In order to help eliminate health disparities, those with low socioeconomic status must be afforded the same level of access to care as others.
Health is influenced by many factors, including level of education and family income and the resources and opportunities they provide, like access to affordable nutritious food and adequate housing. Health outcomes are also transformed by factors such as economic stability, health literacy and health insurance as well as access to quality-oriented preventive and comprehensive healthcare services, information and resources, among other factors.
Socioeconomic status continues to have a major role in influencing the prevalence of behavioral risk factors for cancer as well as access to routine cancer screening recommendations.
Populations with greater levels of educational attainment are less likely to die prematurely (younger than 65) from colorectal cancer compared to populations with less education, regardless of race or ethnicity. Reference: National Cancer Institute (NCI)
Disparities in colorectal survival are largely driven by socioeconomic inequalities that result in differences in
access to early detection tests and the receipt of timely, high-quality treatment along the cancer care continuum.
Reference: American Cancer Society. Colorectal Cancer Facts & Figures 2017-2019. Atlanta: American Cancer Society; 2017
Women with low socioeconomic status (SES) characteristics or who are socioeconomically disadvantaged, who report food insecurity, or report post-traumatic stress disorder (PTSD) or history of trauma have increased risk of smoking during pregnancy.
Reference: Scherman, A., Tolosa, J. E., & McEvoy, C. (2018). Smoking cessation in pregnancy: a continuing challenge in the United States. Therapeutic Advances in Drug Safety, 9(8), 457–474.
Populations in medically underserved areas are more likely to be diagnosed with advanced stage or late-stage diseases (including cancers) that might have been treated more effectively or cured, if diagnosed earlier.
Reference: National Cancer Institute (NCI) available at: https://www.cancer.gov/about-nci/organization/crchd/about-health-disparities/examples
Even though populations in rural communities often experience worse health outcomes (including some types of cancers) and less access to healthcare compared to metropolitan/urban communities, racial/ethnic minority populations residing in rural communities experience substantially unfavorable health outcomes and access to care challenges that are sometimes overlooked when considering only aggregated population data.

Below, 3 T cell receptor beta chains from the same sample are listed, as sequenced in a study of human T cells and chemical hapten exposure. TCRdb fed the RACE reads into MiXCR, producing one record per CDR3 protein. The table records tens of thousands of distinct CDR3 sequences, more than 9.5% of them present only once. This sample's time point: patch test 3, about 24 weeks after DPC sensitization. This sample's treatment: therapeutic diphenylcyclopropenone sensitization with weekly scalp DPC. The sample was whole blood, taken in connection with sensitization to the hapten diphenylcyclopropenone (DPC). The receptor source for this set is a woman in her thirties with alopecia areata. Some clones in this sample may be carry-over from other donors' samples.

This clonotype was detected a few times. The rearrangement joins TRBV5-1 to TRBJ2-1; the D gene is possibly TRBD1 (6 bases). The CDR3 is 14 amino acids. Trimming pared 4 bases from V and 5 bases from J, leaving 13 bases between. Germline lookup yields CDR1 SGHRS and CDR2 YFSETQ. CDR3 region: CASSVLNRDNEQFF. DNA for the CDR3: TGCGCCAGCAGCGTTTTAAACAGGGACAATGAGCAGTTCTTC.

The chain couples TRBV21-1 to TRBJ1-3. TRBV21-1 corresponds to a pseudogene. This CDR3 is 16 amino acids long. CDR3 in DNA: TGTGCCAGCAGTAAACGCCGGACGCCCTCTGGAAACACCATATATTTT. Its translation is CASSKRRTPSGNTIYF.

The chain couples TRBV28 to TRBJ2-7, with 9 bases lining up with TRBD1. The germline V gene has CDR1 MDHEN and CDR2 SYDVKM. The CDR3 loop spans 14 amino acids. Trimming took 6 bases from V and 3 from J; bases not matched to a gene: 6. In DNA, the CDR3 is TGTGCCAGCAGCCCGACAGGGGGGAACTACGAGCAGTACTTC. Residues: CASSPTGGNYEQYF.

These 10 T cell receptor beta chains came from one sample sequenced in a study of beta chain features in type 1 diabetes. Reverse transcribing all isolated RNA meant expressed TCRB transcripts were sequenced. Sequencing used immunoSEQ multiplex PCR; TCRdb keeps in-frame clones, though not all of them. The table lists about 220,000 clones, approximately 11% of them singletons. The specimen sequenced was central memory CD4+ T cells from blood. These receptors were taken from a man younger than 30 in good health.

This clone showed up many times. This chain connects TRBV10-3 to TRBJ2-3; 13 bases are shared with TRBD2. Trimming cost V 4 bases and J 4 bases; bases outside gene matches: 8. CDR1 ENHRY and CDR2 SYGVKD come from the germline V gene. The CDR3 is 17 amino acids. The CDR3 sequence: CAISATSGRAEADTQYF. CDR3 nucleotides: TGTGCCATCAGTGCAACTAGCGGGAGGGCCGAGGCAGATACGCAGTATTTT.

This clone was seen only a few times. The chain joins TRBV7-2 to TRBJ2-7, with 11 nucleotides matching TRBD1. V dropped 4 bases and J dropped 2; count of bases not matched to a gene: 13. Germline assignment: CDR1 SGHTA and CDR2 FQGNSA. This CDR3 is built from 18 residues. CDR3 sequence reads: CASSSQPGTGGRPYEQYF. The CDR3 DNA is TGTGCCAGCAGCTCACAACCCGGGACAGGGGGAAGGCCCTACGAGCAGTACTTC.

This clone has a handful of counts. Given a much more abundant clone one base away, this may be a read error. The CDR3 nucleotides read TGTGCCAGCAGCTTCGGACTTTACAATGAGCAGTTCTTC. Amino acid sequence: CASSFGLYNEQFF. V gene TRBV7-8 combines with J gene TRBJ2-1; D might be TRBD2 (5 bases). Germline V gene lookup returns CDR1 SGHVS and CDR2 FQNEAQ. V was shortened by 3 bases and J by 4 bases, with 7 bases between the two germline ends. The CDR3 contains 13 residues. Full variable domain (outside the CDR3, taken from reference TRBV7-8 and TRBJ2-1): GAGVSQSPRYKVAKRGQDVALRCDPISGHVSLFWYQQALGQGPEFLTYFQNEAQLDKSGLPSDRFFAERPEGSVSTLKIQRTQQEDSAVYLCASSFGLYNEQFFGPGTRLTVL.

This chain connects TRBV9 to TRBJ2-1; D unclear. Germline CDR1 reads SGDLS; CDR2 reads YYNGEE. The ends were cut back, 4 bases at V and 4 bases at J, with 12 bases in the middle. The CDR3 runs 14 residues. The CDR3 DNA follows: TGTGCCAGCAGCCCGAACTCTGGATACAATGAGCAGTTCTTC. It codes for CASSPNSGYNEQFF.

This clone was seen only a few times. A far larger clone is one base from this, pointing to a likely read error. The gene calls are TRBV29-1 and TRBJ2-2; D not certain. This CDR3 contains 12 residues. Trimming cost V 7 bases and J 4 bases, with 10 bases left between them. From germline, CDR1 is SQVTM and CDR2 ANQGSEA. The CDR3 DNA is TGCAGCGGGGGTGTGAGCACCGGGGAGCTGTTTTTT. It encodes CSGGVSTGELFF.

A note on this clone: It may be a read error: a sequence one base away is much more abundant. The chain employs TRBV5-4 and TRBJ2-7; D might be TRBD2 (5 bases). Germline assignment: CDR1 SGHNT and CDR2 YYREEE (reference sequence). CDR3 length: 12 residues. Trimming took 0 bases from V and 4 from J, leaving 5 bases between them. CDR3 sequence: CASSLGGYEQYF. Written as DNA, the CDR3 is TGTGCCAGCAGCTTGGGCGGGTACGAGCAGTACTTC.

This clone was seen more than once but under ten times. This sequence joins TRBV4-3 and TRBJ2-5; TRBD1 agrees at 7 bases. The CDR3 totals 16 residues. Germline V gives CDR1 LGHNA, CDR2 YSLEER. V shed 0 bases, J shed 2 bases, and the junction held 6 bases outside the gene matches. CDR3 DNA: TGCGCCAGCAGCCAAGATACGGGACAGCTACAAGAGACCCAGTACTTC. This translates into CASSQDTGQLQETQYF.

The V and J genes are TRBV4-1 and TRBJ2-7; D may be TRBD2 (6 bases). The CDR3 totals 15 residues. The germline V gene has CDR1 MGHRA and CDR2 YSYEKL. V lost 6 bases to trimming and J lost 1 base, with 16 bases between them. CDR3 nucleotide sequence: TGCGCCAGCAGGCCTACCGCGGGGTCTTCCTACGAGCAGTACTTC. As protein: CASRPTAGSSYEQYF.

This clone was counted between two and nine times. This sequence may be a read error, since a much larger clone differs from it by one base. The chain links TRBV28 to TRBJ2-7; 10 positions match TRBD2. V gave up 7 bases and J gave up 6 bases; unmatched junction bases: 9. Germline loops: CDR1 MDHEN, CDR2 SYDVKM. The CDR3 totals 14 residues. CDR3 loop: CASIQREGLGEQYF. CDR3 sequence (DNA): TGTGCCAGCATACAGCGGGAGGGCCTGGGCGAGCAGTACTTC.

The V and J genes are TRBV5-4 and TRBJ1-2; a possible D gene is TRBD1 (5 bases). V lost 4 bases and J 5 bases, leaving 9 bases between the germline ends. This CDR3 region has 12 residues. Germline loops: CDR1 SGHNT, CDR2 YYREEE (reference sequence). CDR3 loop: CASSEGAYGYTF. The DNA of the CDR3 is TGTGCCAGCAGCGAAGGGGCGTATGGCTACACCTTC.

Reference: James CV, Moonesinghe R, Wilson-Frederick SM, Hall JE, Penman-Aguilar A, Bouye K. Racial/Ethnic Health Disparities Among Rural Adults — United States, 2012–2015. MMWR Surveill Summ 2017;66(No. SS-23):1–9.
Access to Care:
Cancer disparities among uninsured adult patients exist by census tract–level poverty, rurality and race/ethnicity.
Reference: Han X, Yabroff KR, Ward E, Brawley OW, Jemal A. Comparison of Insurance Status and Diagnosis Stage Among Patients With Newly Diagnosed Cancer Before vs After Implementation of the Patient Protection and Affordable Care Act. JAMA Oncol. 2018;4(12):1713–1720.
Populations with financial toxicity are more likely to report noncompliance with medication, owing to inability to afford prescription drugs, and reported forgoing physician visits and medical tests.
Reference: Financial Toxicity in Adults With Cancer: Adverse Outcomes and Noncompliance. Thomas G. Knight, Allison M. Deal, Stacie B. Dusetzina, Hyman B. Muss, Seul Ki Choi, Jeannette T. Bensen, and Grant R. Williams. Journal of Oncology Practice 2018 14:11, e665-e673.
Populations with low socioeconomic status characteristics such as: low-income, uninsured populations, and racial/ethnic are less likely to receive cancer prevention and screening (evidence-based), and they are more likely to be diagnosed with late or advanced disease.
Reference: Yabroff KR, Gansler T, Wender RC, Cullen KJ, Brawley OW. Minimizing the Burden of Cancer in the United States: Goals for a High-Performing Health Care System. CA Cancer J Clin. 2019; 69:166‐183.
- Centers for Disease Control and Prevention. Factors That Contribute to Health Disparities in Cancer. 2014 July 21. Retrieved from http://www.cdc.gov/cancer/healthdisparities/basic_info/challenges.htm
- American Cancer Society. Cancer Facts & Figures 2015. 2015. Retrieved from http://www.cancer.org/research/cancerfactsstatistics/cancerfactsfigures2015
- Centers for Disease Control and Prevention. Reducing Health Disparities in Cancer. 2014, July 21. Retrieved from http://www.cdc.gov/cancer/healthdisparities/basic_info/disparities.htm
- Agency for Healthcare Research and Quality. 2014 National Healthcare Quality & Disparities Report. 2014. Retrieved from http://www.ahrq.gov/research/findings/nhqrdr/nhqdr14/key1.html.
- Centers for Disease Control and Prevention. CDC Health Disparities and Inequalities Report- United States 2013. 2013 November 22. Retrieved from http://www.cdc.gov/mmwr/pdf/other/su6203.pdf